The sword is more trustworthy in giving information than books.
Upon its edge is the divide between seriousness and play.
It is by the bright flashing of wrought steel, and not the black ink of pages,
That the mind’s vacillation between doubt and uncertainty is finally put to rest.
For any fencer that has had their perfectly crafted plan of attack gained from a swordfighting manual foiled mercilessly in a bout, fewer words make more sense! Without any direct link between them, it is striking how similar this poem - and those explored below - are similar to discussions found in historical swordfighting treatises in Western Europe.
Our next favorite is from the Arabic work of Ibn Hudhayl (c. 1362) entitled “Finery of the Knights and Emblem of the Brave” (Ar. hilyat al-fursan wa-shi’ar al-shuj’an). The author lived during the twilight of the Granadan kingdom in what is now Southern Spain. His works on martial arts, veterenary science, and tacts are replete with excellent poems and anecdotes about weapons. The following poem is from the Andalusian poet Ibn al-Zaqqaq (c. 1134) that he cites in his advice on good swordfighting on horseback:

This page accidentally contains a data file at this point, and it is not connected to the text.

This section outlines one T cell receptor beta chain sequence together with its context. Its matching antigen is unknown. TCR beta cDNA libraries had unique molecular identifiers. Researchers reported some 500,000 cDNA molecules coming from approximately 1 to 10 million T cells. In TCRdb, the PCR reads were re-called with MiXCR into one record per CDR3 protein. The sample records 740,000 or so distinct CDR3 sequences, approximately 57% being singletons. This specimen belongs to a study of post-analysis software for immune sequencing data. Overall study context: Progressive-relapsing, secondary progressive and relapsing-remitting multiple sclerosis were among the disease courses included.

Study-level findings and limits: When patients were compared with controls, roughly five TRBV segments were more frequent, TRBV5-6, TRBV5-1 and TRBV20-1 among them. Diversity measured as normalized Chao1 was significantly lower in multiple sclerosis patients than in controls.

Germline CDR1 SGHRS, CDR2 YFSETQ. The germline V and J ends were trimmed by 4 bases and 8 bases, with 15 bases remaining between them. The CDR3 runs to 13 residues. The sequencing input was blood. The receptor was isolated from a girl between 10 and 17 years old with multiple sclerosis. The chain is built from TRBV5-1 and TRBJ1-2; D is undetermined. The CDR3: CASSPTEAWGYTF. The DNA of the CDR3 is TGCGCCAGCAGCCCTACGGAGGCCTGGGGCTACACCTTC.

Thirsty steel that drinks from a spring of necks,
Without ever being able to quench its thirst
We brandish it ourselves, shining, leading the way like a star, like a flaming torch.
Just as a burning brand given to one, in war,
[The sword is given] to the brave champion to stoke the spirits.